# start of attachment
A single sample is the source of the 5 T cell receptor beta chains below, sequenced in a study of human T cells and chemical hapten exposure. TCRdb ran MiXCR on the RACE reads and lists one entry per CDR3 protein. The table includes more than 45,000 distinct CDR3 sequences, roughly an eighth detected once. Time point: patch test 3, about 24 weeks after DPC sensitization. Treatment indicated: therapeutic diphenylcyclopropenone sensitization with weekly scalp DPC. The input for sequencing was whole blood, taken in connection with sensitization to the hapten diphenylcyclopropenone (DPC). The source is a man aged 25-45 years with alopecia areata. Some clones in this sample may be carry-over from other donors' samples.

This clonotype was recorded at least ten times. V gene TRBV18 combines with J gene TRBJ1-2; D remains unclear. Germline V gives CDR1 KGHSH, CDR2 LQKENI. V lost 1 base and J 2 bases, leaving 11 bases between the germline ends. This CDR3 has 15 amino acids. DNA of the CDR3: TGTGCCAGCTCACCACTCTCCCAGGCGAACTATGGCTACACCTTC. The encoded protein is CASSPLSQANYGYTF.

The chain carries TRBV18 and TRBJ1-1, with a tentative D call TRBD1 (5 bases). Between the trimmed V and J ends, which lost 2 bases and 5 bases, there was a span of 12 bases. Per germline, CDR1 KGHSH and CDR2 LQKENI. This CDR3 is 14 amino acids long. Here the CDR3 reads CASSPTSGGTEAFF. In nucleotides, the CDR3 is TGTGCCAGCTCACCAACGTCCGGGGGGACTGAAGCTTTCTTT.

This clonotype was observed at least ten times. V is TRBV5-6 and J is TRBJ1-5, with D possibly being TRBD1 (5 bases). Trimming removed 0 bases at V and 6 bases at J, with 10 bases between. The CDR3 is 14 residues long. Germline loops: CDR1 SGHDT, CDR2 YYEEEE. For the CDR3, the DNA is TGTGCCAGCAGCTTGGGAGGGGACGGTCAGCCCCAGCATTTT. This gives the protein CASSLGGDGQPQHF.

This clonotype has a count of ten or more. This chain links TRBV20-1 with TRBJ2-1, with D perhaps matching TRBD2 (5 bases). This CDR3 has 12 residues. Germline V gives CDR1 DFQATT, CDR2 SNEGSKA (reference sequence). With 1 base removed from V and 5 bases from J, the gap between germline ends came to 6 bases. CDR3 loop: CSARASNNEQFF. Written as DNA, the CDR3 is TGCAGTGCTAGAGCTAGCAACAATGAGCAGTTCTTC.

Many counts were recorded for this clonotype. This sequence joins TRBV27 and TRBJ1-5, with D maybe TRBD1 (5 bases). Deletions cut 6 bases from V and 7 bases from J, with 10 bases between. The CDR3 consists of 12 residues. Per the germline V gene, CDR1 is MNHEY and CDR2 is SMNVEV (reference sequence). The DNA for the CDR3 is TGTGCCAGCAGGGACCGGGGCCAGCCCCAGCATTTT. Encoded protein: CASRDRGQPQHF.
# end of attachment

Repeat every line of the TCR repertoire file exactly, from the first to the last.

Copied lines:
A single sample is the source of the 5 T cell receptor beta chains below, sequenced in a study of human T cells and chemical hapten exposure. TCRdb ran MiXCR on the RACE reads and lists one entry per CDR3 protein. The table includes more than 45,000 distinct CDR3 sequences, roughly an eighth detected once. Time point: patch test 3, about 24 weeks after DPC sensitization. Treatment indicated: therapeutic diphenylcyclopropenone sensitization with weekly scalp DPC. The input for sequencing was whole blood, taken in connection with sensitization to the hapten diphenylcyclopropenone (DPC). The source is a man aged 25-45 years with alopecia areata. Some clones in this sample may be carry-over from other donors' samples.

This clonotype was recorded at least ten times. V gene TRBV18 combines with J gene TRBJ1-2; D remains unclear. Germline V gives CDR1 KGHSH, CDR2 LQKENI. V lost 1 base and J 2 bases, leaving 11 bases between the germline ends. This CDR3 has 15 amino acids. DNA of the CDR3: TGTGCCAGCTCACCACTCTCCCAGGCGAACTATGGCTACACCTTC. The encoded protein is CASSPLSQANYGYTF.

The chain carries TRBV18 and TRBJ1-1, with a tentative D call TRBD1 (5 bases). Between the trimmed V and J ends, which lost 2 bases and 5 bases, there was a span of 12 bases. Per germline, CDR1 KGHSH and CDR2 LQKENI. This CDR3 is 14 amino acids long. Here the CDR3 reads CASSPTSGGTEAFF. In nucleotides, the CDR3 is TGTGCCAGCTCACCAACGTCCGGGGGGACTGAAGCTTTCTTT.

This clonotype was observed at least ten times. V is TRBV5-6 and J is TRBJ1-5, with D possibly being TRBD1 (5 bases). Trimming removed 0 bases at V and 6 bases at J, with 10 bases between. The CDR3 is 14 residues long. Germline loops: CDR1 SGHDT, CDR2 YYEEEE. For the CDR3, the DNA is TGTGCCAGCAGCTTGGGAGGGGACGGTCAGCCCCAGCATTTT. This gives the protein CASSLGGDGQPQHF.

This clonotype has a count of ten or more. This chain links TRBV20-1 with TRBJ2-1, with D perhaps matching TRBD2 (5 bases). This CDR3 has 12 residues. Germline V gives CDR1 DFQATT, CDR2 SNEGSKA (reference sequence). With 1 base removed from V and 5 bases from J, the gap between germline ends came to 6 bases. CDR3 loop: CSARASNNEQFF. Written as DNA, the CDR3 is TGCAGTGCTAGAGCTAGCAACAATGAGCAGTTCTTC.

Many counts were recorded for this clonotype. This sequence joins TRBV27 and TRBJ1-5, with D maybe TRBD1 (5 bases). Deletions cut 6 bases from V and 7 bases from J, with 10 bases between. The CDR3 consists of 12 residues. Per the germline V gene, CDR1 is MNHEY and CDR2 is SMNVEV (reference sequence). The DNA for the CDR3 is TGTGCCAGCAGGGACCGGGGCCAGCCCCAGCATTTT. Encoded protein: CASRDRGQPQHF.